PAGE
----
Forecast Discussion:

Things are on track. A ridge sits overhead and down slope flow/winds will keep us warm in the 50’s F. The next system is slowly approaching from the west (Figure 1). Figure 2 shows we stay in the 50’s F through Friday (Figure 2).

The longer range forecast:

We have a very small chance of snow later Thursday into Friday AM, then again Saturday AM. The GFS (Figure 3) lays down a coating to maybe an inch of snow around town… you may get a luck dusting. The NAM limits the light snow to the western side of Longmont (Figure 4).

Our big snow storm next week, that faded to nearly nothing yesterday, is back with 1-3 or 2-4 inches of snow Sunday night into Wednesday morning (Figure 2). We can say that Saturday on will be cold, with more confidence. letting the GFS make things up for 10 days, it gives us 1-2 inches of snow over that long stretch of time. More to come! Have a nice Valentines Day!

Figure 1: The forecast surface map for Wednesday PM. From NCEP.
Figure 2: the graphical forecast for the next 10 days for Longmont, CO from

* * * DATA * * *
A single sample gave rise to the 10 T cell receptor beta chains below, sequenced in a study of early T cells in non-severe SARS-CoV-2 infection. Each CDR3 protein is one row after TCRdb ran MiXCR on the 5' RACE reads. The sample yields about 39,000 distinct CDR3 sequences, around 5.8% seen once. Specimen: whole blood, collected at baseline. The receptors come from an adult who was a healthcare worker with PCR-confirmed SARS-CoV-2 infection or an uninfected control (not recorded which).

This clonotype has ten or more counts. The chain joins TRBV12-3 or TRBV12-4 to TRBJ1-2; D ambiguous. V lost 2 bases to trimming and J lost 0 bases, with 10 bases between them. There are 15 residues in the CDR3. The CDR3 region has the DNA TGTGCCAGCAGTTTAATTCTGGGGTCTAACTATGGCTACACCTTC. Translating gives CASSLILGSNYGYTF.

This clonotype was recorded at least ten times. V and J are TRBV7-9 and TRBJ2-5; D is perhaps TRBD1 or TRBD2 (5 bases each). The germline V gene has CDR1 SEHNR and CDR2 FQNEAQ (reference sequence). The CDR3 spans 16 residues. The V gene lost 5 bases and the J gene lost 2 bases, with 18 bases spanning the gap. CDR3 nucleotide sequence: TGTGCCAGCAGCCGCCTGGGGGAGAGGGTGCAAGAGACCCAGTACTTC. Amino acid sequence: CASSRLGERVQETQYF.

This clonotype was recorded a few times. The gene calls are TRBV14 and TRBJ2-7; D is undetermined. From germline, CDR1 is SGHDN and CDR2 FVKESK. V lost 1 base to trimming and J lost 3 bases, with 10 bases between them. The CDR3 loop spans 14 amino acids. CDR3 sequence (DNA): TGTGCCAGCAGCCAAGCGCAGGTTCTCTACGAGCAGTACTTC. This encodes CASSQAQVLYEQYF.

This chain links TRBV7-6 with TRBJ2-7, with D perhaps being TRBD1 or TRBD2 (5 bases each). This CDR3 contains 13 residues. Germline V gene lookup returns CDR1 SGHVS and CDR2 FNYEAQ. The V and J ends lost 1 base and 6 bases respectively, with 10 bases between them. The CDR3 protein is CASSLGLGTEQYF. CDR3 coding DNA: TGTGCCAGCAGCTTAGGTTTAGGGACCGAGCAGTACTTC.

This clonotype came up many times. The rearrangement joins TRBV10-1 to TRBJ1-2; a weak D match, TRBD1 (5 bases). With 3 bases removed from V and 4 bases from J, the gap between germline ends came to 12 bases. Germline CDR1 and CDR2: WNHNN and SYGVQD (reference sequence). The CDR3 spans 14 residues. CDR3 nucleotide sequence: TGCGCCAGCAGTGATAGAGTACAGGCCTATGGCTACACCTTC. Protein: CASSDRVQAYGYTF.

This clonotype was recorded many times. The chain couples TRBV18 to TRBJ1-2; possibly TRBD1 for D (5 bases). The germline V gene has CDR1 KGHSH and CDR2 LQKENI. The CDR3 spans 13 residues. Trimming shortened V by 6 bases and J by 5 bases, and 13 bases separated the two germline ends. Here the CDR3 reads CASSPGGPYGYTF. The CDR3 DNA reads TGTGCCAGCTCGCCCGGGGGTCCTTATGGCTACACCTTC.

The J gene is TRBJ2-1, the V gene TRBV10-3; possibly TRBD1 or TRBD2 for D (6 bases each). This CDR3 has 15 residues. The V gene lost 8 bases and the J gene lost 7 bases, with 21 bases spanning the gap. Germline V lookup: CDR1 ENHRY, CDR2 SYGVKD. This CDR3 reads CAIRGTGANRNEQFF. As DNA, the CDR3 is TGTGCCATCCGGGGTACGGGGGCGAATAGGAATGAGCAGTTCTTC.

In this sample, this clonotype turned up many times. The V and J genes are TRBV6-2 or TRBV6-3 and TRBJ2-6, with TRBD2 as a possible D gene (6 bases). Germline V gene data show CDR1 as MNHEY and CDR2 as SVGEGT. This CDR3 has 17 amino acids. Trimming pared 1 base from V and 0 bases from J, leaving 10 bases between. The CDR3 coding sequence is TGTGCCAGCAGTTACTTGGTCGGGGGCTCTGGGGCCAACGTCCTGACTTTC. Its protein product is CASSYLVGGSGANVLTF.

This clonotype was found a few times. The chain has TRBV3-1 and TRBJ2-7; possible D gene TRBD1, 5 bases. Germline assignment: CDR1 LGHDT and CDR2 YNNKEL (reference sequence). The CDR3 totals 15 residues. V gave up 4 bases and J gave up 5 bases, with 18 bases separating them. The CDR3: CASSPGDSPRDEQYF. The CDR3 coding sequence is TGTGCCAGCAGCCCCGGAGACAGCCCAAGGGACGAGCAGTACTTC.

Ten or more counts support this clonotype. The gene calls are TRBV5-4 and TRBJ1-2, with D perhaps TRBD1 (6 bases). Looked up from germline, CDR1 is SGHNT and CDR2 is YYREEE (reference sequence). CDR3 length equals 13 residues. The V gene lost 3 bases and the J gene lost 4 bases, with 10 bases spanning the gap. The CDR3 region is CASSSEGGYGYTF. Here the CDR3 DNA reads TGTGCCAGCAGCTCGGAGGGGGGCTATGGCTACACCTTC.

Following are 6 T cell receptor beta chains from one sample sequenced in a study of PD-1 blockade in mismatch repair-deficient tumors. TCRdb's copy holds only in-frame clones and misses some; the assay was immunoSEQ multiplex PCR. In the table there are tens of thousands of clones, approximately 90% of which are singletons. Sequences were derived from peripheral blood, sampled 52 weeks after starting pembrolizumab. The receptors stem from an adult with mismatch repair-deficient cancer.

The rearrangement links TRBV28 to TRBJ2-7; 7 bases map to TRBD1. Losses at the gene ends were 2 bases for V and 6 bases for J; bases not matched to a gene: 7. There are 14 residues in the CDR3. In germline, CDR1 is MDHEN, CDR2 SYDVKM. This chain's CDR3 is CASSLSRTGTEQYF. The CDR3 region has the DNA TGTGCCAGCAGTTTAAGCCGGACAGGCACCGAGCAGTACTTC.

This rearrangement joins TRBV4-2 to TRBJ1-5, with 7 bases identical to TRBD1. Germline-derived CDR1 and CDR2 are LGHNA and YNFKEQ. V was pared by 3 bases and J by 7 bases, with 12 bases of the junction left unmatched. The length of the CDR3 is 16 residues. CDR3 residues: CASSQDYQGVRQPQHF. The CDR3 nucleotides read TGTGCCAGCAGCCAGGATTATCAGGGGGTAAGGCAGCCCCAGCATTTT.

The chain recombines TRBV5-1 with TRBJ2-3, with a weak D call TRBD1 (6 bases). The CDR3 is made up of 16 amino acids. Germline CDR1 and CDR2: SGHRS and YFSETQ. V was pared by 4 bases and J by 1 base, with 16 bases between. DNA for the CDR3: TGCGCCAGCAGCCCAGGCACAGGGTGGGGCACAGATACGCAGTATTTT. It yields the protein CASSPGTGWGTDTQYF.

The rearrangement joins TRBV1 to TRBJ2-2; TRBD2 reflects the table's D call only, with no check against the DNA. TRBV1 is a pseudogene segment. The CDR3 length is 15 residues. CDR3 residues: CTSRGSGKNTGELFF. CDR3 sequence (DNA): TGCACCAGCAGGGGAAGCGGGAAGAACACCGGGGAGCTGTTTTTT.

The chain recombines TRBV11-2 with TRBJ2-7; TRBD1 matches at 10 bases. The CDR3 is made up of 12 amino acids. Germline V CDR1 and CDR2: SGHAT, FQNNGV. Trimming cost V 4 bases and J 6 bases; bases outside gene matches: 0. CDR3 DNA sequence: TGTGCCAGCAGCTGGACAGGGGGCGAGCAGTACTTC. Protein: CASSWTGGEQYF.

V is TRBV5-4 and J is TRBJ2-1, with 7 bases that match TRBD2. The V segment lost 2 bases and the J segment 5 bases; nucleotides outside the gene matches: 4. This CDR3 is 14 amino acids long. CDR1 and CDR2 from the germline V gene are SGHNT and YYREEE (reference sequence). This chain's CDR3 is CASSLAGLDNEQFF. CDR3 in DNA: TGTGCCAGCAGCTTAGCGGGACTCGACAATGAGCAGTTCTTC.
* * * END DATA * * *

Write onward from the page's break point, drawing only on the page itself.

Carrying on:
Figure 3: the forecast accumulated snow map from the GFS and for Colorado, through Friday noon.
Figure 4: the forecast accumulated snow map from the NAM and for Colorado, through Friday PM.
Figure 5: the forecast accumulated snow map from the GFS and for Colorado, through the next 10 days.
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John Ensworth works from Longmont as the Principle Investigator for the NASA Science Mission Directorate Earth and space science education product review through the IGES (The Institute for Global Environmental Strategies – . He is in his 14th year running this review. He is an astronomer (from the 2nd grade onward) and became a meteorologist (in the 5th grade) when a thunderstorm in Arizona rained on his telescope when the weather service had only forecasted a 10% chance of rain. He has college degrees in physics and astronomy and climatology and a graduate degree in meteorology and earth science. He lectures at the Little Thompson Observatory in Berthoud, the Estes Park Memorial Observatory in Estes Park, and for a number of online universities. He built and runs a backyard observatory near Pace and 17th in northeast Longmont where he has lived for 8 years with his wife, daughter, son, and two cats. Invitations to open house nights at this observatory, LTO, and EPMO will be posted with future discussions when they are scheduled. Forecasting severe weather and snow amounts via text lead to this column. He began texting friends about the weather right after the September 2013 flood. The readers of this column will, hopefully, keep him honest in what he ‘thought’ he had forecasted for ‘the most recent’ storm.

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